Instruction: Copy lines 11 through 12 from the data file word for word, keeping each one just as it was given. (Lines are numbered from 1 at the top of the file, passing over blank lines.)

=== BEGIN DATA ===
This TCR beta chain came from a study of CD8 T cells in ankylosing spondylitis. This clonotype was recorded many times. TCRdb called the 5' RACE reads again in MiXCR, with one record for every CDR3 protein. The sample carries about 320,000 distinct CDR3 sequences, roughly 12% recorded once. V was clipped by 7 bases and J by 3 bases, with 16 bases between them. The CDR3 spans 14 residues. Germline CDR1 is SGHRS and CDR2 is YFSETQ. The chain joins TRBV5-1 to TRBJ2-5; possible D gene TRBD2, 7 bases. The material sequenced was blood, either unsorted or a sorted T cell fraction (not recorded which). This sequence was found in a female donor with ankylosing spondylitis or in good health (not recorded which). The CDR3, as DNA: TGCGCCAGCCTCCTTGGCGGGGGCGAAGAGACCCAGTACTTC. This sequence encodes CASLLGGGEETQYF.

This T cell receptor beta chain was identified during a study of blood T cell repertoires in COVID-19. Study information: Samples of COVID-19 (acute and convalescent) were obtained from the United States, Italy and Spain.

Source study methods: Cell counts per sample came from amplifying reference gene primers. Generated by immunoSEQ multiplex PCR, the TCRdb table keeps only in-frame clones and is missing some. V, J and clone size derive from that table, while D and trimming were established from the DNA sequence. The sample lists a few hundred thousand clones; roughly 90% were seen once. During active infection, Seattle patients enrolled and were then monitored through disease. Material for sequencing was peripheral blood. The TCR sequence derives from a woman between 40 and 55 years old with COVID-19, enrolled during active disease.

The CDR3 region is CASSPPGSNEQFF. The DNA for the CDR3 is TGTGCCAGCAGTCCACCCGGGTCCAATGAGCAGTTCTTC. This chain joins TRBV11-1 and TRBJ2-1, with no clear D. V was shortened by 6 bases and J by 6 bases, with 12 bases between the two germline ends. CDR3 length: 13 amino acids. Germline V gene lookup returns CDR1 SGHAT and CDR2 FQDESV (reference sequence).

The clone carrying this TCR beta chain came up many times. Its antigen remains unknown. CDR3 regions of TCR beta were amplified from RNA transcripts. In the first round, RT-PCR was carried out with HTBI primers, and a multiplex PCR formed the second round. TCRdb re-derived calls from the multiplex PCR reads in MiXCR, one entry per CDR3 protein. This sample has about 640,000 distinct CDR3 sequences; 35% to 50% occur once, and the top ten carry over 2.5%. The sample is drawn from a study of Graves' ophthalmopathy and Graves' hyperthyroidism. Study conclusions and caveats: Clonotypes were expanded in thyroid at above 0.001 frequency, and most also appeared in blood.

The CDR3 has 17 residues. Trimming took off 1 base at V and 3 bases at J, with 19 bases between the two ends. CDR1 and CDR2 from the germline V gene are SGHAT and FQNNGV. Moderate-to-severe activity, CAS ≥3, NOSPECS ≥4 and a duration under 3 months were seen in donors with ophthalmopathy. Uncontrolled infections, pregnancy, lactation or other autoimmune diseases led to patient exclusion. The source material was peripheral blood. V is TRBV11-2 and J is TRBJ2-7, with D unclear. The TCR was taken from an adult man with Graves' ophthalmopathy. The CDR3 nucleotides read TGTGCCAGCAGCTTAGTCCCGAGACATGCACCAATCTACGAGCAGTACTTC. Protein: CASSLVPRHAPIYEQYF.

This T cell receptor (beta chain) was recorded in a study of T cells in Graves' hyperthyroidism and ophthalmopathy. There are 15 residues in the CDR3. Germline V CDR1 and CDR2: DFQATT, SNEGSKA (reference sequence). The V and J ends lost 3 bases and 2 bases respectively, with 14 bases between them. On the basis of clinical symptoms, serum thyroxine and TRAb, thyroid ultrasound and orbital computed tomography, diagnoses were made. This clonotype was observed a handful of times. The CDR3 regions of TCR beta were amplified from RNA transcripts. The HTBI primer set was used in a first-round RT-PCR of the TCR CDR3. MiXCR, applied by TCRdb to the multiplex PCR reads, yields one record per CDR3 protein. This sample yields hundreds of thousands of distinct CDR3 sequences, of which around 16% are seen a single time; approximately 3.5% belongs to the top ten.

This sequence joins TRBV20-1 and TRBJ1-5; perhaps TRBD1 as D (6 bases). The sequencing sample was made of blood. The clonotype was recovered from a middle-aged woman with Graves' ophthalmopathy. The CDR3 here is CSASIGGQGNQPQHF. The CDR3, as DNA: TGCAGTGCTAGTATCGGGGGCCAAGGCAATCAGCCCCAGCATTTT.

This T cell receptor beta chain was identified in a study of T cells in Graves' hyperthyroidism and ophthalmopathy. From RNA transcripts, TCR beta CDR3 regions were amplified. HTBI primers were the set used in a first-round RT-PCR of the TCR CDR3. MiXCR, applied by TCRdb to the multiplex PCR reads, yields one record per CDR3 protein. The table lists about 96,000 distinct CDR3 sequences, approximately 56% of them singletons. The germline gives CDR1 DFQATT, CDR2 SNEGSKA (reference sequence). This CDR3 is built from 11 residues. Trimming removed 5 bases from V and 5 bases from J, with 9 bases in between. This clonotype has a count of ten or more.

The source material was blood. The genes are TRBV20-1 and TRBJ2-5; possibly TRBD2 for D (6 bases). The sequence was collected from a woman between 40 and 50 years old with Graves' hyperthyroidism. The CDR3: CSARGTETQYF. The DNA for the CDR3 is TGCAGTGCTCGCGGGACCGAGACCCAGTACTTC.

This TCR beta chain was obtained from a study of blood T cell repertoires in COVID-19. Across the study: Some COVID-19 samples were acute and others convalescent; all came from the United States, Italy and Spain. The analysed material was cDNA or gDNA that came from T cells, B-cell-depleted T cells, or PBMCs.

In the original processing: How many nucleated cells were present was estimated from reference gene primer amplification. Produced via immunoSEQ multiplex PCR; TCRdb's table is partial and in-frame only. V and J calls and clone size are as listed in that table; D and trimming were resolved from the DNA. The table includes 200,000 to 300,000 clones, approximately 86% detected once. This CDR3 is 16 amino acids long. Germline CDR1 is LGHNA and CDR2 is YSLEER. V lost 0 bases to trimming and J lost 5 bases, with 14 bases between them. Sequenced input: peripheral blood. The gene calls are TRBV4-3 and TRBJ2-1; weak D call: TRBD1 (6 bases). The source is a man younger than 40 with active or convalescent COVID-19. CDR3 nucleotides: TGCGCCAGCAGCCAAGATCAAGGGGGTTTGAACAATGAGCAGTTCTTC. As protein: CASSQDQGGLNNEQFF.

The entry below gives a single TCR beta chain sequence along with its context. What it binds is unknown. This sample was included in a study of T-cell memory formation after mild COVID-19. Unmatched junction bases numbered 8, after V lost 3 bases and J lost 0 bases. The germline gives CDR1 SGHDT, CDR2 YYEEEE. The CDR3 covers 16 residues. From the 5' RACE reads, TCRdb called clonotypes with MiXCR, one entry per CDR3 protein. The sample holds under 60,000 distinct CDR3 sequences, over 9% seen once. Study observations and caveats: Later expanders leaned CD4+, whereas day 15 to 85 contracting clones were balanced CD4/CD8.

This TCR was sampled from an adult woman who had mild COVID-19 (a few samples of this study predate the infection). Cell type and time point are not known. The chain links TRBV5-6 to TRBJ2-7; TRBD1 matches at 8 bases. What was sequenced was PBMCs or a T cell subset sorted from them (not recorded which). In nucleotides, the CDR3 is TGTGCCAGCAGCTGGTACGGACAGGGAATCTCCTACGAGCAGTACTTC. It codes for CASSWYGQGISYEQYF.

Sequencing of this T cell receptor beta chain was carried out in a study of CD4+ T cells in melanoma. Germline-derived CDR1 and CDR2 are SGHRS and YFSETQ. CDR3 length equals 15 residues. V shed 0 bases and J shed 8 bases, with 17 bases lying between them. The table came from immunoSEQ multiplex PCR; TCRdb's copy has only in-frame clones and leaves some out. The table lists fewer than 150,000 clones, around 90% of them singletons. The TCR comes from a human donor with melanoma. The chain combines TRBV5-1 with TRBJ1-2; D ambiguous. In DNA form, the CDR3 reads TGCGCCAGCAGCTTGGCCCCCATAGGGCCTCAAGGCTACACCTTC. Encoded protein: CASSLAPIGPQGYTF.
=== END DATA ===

This TCR beta chain was obtained from a study of blood T cell repertoires in COVID-19. Across the study: Some COVID-19 samples were acute and others convalescent; all came from the United States, Italy and Spain. The analysed material was cDNA or gDNA that came from T cells, B-cell-depleted T cells, or PBMCs.

In the original processing: How many nucleated cells were present was estimated from reference gene primer amplification. Produced via immunoSEQ multiplex PCR; TCRdb's table is partial and in-frame only. V and J calls and clone size are as listed in that table; D and trimming were resolved from the DNA. The table includes 200,000 to 300,000 clones, approximately 86% detected once. This CDR3 is 16 amino acids long. Germline CDR1 is LGHNA and CDR2 is YSLEER. V lost 0 bases to trimming and J lost 5 bases, with 14 bases between them. Sequenced input: peripheral blood. The gene calls are TRBV4-3 and TRBJ2-1; weak D call: TRBD1 (6 bases). The source is a man younger than 40 with active or convalescent COVID-19. CDR3 nucleotides: TGCGCCAGCAGCCAAGATCAAGGGGGTTTGAACAATGAGCAGTTCTTC. As protein: CASSQDQGGLNNEQFF.